What Are the Penalties for Driving Without Insurance in Texas?

Some drivers take the chance of driving without car insurance, but it’s not a great idea. TexasSure will catch up with you eventually. Even if it doesn’t, you’ll get caught if you’re stopped by police or get into an accident.

Driving without insurance incurs a fine of up to $350 plus court costs. Do it more than once, and you’re looking at fines of up to $1,000 and a two-year driver’s license suspension.

Texas also has a system of surcharges levied by the Department of Public Safety (DPS). You may have to pay the state extra money if convicted of certain offenses. Convicted of driving uninsured? You’ll have to pay an additional $250 annually for three years.

What Insurance Do I Need in Texas to Satisfy TexasSure?

To satisfy the requirements for TexasSure, you can’t just buy any policy. The Texas Department of Motor Vehicles requires you to have a minimum level of liability coverage to stay legal. The current state minimum insurance requirements in Texas are known as a 30/60/25 policy and include:

Keep in mind that these are the mandatory minimums in the state. But due to the rising costs of automobiles, repairs, and healthcare, carrying more than the state minimum is a good idea.

Most experts agree that a minimum of 100/300/100 car insurance is the optimal level of coverage. It balances protection with affordability while protecting you from out-of-pocket expenses if your coverage limits don’t cover the other driver’s medical bills, lost wages, and vehicle damage.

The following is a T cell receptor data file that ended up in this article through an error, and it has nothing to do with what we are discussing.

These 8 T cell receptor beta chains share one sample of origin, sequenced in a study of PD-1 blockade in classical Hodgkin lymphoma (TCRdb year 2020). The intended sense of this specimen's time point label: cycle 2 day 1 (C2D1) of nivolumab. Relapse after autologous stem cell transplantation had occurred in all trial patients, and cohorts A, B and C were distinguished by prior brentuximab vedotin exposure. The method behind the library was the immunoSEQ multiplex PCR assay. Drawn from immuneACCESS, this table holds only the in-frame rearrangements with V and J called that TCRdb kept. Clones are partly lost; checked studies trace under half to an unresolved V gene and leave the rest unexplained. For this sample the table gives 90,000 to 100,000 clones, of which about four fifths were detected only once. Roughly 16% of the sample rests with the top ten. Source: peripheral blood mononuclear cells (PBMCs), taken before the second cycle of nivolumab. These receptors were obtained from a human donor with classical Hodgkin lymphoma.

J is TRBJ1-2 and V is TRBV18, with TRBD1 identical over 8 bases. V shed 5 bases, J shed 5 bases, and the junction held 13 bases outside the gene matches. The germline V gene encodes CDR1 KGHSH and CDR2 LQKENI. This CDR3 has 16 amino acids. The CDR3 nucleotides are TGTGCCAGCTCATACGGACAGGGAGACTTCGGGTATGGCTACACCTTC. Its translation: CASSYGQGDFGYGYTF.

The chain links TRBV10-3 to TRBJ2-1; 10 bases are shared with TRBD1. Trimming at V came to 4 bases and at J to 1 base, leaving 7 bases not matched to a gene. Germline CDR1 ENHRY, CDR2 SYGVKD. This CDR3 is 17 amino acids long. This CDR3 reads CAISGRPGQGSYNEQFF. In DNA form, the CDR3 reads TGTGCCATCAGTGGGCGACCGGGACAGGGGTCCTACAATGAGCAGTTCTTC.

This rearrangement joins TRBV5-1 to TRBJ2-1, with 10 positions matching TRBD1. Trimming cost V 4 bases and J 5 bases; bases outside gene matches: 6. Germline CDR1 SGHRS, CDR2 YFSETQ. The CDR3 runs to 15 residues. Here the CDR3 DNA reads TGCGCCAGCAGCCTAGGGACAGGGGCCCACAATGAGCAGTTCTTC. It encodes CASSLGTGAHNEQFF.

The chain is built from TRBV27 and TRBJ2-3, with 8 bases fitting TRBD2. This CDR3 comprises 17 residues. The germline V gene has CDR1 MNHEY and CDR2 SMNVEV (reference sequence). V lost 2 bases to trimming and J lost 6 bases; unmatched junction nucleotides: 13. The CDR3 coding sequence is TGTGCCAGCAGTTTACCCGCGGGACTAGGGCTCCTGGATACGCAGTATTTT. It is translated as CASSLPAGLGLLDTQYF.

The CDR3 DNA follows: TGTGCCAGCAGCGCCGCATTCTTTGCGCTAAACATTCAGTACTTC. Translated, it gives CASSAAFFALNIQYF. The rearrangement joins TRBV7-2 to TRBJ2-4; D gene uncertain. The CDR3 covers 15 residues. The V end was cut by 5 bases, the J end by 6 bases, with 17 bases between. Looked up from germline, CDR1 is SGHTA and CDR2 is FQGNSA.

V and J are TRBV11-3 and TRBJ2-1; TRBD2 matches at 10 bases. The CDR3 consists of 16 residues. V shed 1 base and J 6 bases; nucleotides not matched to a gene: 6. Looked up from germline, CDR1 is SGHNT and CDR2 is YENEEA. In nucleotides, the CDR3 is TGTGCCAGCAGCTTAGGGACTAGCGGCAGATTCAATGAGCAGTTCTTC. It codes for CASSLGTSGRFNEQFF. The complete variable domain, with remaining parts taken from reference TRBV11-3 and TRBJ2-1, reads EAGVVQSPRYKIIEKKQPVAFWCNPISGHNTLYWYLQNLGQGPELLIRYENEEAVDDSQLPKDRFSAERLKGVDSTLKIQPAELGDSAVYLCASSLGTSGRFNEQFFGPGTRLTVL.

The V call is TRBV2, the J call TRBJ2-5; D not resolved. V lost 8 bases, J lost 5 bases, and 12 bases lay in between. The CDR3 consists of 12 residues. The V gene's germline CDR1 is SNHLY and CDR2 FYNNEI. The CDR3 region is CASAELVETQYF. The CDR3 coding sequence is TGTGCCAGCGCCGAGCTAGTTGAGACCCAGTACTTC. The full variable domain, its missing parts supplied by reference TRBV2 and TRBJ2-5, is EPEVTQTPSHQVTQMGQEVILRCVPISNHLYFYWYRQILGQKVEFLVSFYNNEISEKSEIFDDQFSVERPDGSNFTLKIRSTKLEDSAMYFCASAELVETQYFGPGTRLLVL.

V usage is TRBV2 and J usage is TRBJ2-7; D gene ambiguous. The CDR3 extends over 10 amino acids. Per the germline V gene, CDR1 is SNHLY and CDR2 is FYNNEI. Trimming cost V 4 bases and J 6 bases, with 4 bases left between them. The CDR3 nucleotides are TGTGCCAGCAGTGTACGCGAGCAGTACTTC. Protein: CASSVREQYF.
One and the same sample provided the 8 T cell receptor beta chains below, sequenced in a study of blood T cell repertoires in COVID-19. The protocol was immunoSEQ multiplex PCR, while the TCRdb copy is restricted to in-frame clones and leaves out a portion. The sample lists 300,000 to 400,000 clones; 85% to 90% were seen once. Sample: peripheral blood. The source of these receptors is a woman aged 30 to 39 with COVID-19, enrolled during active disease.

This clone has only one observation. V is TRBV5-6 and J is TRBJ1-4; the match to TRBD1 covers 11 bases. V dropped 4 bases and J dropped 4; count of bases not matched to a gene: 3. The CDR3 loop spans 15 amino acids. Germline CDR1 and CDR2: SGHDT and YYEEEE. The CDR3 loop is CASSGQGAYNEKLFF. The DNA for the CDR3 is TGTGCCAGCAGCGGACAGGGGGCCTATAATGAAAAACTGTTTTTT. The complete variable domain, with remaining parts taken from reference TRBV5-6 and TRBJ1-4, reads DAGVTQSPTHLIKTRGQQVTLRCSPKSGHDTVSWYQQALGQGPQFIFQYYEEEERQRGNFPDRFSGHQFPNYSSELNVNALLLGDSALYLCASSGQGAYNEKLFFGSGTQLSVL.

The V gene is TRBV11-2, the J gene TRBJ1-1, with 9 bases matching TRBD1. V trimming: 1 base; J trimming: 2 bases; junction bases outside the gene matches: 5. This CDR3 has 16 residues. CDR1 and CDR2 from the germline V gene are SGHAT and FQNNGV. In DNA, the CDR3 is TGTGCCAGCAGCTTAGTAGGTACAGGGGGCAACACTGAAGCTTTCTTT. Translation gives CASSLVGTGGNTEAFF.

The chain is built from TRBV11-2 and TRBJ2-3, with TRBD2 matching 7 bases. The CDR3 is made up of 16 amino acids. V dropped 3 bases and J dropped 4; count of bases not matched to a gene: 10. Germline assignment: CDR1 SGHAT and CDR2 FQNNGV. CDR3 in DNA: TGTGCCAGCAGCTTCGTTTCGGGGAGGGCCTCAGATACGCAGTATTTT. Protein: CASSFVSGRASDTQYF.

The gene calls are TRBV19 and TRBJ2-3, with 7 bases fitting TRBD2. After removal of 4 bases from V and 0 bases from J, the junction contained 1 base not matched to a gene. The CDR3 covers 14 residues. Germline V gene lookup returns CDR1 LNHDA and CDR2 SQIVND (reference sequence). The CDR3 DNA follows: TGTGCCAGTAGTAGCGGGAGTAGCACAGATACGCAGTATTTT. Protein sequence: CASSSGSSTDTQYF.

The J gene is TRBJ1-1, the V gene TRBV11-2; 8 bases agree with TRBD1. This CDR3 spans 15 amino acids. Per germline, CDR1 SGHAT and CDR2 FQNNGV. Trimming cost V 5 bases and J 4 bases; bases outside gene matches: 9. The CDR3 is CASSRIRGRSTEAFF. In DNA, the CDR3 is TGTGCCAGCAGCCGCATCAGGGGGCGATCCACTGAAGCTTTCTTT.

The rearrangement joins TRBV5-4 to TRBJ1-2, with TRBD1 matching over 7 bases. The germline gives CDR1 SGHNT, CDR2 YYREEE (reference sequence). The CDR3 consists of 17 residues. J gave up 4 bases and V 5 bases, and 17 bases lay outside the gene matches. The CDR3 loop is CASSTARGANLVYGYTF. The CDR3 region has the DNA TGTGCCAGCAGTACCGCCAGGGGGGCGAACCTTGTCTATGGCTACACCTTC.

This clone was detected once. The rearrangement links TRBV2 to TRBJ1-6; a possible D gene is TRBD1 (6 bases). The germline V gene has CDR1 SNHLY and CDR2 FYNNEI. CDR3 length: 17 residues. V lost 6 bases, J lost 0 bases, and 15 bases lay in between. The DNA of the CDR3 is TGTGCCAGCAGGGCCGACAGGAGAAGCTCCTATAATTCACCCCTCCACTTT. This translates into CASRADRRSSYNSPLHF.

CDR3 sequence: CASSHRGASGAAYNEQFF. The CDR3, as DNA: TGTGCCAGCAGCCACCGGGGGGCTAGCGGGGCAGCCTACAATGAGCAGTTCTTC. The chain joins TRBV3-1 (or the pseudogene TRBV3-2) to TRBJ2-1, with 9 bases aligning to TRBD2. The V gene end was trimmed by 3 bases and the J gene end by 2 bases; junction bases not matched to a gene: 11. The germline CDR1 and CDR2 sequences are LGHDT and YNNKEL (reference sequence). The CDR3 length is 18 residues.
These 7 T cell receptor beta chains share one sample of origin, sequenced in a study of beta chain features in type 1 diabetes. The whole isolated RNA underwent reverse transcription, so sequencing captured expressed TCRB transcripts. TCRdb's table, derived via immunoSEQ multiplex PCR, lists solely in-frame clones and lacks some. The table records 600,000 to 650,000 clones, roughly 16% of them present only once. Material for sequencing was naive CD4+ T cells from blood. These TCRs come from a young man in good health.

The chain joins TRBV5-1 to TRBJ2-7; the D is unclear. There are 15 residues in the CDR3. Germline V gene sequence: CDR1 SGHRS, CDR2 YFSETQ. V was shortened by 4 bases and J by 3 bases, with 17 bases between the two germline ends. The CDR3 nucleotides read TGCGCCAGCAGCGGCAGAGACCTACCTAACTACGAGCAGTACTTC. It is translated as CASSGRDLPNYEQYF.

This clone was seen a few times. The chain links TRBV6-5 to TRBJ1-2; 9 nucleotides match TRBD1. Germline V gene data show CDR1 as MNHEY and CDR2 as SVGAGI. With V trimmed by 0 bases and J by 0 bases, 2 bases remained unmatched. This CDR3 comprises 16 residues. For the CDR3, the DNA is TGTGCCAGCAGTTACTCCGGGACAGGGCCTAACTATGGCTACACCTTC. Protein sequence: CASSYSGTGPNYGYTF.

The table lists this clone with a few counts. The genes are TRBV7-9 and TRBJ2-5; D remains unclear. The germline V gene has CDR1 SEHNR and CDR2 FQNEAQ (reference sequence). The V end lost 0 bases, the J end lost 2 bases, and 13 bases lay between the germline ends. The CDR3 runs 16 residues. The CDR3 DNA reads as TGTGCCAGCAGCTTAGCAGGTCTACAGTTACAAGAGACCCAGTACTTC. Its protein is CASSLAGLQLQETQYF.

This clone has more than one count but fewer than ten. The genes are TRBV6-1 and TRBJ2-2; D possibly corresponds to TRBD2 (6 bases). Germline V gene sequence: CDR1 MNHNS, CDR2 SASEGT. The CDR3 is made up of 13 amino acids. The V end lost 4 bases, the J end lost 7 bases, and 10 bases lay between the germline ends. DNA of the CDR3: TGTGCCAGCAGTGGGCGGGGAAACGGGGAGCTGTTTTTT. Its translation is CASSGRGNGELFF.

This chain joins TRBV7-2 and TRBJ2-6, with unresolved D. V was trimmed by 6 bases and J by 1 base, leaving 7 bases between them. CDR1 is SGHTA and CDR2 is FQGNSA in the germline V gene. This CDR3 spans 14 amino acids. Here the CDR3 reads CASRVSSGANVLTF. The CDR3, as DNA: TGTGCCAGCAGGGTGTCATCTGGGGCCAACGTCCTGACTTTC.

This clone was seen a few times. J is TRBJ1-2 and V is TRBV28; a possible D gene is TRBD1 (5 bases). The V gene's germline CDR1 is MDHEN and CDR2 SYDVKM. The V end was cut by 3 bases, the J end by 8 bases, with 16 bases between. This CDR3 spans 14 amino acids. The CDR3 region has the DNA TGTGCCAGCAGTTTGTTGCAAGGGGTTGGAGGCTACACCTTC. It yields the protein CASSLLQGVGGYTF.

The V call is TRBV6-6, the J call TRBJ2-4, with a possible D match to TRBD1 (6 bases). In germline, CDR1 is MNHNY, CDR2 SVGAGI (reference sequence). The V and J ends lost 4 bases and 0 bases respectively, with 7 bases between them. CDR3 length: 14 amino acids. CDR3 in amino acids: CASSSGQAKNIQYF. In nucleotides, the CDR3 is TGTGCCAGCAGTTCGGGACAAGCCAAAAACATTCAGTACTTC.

However, with around 1.5 million uninsured drivers roaming the streets of Texas, you may also want to opt for uninsured/underinsured coverage. Although the state does not require it, it’s a smart move considering the minimal additional cost and the protection it offers you when the other driver has no insurance.

Avoid TexasSure Notices and Get Your Insurance Quickly With Compare.com

Affordable car insurance isn’t everywhere you look. Plus, it’s time-consuming if you’re gathering individual quotes from insurers.

So rather than spend all your time searching for the perfect rate, we have a better idea: Find super-cheap Texas auto insurance by shopping around on Compare.com. It only takes a few minutes to get free, personalized quotes. Pick the best one, and you’re good to go.

Type in your ZIP code below and get the best rate for your Texas car insurance.